On a beautiful summer Sunday evening, neighbors and friends gathered at the corner of Resaca Place and Filson Alley for the unveiling of Glenn Olcerst‘s “First Historic District.” The exterior mural is the latest in a series of efforts by the Allegheny City Central resident designed to encourage others to create art to share with the community.
Measuring 3′ x 7,’ this original work is made up of more than 2,100 pieces of granite and porcelain. Crafting the piece was a painstakingly detailed process that took 15 months of designing, cutting, grinding, gluing and grouting. Olcerst’s design was inspired by a photograph he took in Tulia, Italy.
“I chose the image and the name ‘First Historic District’ because we live in an historic district,” says Olcerst. “The piece depicts and celebrates the earliest architecture that has been preserved to the delight and benefit of all the following generations. We are doing the same in our own small way in our neighborhood.”
An attorney by trade, Olcerst is a self-taught artist who’s gained national recognition for his fine art photography. His images were recently selected by the Goodall Gallery in Louisville, Kentucky for inclusion into the permanent corporate art collection at PNC Bank’s Pittsburgh headquarters. Photos of his travels through Italy adorn the walls of Bravo! restaurants on the East Coast.
Glass and wood were his original media of choice, and those were used in the renovation of the Mexican War Streets home he owns with his wife Barbara Talerico. Next, Olcerst experimented in stone. Each project brings a new challenge. With “First Historic District,” it was figuring out how to depict shadow and depth in stone.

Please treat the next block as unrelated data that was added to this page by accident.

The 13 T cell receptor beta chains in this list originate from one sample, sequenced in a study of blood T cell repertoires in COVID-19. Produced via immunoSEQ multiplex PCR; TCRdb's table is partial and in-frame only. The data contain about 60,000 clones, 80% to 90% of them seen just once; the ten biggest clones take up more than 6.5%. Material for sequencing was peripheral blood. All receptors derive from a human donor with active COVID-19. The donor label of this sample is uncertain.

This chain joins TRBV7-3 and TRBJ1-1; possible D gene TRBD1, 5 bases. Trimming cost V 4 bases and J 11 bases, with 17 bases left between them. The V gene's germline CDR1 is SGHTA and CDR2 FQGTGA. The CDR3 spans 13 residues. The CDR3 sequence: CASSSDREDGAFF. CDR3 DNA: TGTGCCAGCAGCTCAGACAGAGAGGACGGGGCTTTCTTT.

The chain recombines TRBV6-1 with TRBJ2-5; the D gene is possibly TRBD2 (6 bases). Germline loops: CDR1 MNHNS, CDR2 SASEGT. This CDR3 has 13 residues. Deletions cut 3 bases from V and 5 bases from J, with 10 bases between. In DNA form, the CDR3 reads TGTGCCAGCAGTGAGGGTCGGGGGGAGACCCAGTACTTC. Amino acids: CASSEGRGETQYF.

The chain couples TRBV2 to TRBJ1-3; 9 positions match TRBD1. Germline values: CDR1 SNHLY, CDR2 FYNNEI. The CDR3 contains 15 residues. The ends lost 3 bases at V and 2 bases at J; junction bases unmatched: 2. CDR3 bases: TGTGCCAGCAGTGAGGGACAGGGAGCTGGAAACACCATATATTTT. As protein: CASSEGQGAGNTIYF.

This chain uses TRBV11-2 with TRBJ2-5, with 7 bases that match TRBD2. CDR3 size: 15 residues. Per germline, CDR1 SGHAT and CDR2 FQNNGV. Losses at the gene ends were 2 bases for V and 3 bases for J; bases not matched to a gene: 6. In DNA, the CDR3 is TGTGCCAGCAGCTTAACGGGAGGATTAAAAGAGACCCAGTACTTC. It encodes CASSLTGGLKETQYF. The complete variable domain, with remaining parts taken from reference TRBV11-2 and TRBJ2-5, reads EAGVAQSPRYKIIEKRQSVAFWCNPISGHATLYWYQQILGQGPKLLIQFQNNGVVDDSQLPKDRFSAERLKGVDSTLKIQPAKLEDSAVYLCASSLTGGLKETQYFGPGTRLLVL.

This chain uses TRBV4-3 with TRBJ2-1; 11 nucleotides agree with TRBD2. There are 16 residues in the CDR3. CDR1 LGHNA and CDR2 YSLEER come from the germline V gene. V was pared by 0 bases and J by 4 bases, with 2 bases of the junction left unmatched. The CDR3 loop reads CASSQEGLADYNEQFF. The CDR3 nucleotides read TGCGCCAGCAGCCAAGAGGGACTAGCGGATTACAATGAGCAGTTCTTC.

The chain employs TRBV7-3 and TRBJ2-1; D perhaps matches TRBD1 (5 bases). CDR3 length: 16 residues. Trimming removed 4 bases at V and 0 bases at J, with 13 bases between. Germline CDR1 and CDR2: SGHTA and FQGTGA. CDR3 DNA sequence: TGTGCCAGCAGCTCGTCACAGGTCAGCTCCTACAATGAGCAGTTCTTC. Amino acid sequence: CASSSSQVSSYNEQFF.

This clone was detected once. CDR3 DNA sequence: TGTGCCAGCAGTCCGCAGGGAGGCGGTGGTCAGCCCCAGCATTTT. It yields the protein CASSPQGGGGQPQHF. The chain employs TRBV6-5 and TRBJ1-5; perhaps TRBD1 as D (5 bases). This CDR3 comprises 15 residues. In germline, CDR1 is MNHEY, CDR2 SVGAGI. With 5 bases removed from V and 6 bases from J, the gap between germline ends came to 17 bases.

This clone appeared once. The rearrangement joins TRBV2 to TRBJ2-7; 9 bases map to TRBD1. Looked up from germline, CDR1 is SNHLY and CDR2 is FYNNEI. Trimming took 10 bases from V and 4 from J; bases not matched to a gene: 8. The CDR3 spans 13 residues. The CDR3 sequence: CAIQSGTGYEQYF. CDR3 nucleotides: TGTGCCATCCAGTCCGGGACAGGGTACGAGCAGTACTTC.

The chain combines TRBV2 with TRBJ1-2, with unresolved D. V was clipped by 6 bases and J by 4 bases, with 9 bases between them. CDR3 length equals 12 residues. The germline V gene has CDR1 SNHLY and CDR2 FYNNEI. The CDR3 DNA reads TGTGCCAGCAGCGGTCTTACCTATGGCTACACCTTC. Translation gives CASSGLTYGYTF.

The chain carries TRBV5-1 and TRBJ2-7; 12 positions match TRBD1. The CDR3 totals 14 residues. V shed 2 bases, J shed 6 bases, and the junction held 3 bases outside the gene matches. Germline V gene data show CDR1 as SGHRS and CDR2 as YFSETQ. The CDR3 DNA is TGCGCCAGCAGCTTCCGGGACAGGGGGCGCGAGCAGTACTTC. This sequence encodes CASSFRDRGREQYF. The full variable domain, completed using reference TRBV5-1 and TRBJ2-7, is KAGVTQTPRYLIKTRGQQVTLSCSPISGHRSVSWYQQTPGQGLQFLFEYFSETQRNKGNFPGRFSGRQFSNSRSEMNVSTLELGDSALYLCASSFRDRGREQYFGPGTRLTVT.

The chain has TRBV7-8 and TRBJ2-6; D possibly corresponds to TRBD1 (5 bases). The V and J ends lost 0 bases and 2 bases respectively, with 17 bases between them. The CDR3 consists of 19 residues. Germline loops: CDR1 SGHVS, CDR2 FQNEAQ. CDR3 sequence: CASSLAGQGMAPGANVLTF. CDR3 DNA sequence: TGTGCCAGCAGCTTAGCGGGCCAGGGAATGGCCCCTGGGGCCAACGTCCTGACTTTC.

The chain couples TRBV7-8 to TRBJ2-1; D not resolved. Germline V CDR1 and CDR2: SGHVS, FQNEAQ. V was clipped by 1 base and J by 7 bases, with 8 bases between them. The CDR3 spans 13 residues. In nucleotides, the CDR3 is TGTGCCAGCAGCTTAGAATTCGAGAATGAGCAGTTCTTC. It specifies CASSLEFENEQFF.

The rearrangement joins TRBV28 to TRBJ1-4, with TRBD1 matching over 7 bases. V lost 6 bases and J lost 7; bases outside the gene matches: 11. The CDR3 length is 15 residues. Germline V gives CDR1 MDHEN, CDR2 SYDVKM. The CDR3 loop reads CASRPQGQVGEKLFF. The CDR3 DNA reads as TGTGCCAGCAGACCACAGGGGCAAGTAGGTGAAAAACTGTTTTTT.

Regardless of the medium, Olcerst says that strong emotions provide the impetus for his art.
“Art heals,” says Olcerst. “It heals me personally, and it heals neighborhoods.”
He points to the ACCA Community Master Plan, where art is cited as a tool for community design and neighborhood improvement. The master plan specifically recommends integrating art into alley streetscapes, and Olcerst, along with North Side organizations like City of Asylum Pittsburgh, are doing just that. He also credits Randy Gilson of Randyland and sculptor Thad Mosley, among others, as examples of local artists who are helping to improve Allegheny City Central through public art.
“The more we do to attract people to our neighborhood, the closer we get to realizing our community’s vision of filling vacant properties,” explains Olcerst. “We have so many amazingly talented artists in the area. Whether it’s music, poetry, photography, it engages people, it connects us.”
Based on the response to “First Historic District” and the initial support that neighbors provided for his concept, Olcerst hopes to inspire others.
“I’m incredibly grateful that hundreds of people signed the petition to the HRC [Historic Review Commission], and many showed up to testify on behalf of the installation,” says Olcerst. “The message to the city was loud and clear: people want more public art.”
Glenn Olcerst’s newest photographs will be on display at the 45th Annual Mexican War Streets House and Garden Tour on Sunday, September 14, 2014. See samples of Olcerst’s collections of destination photography here.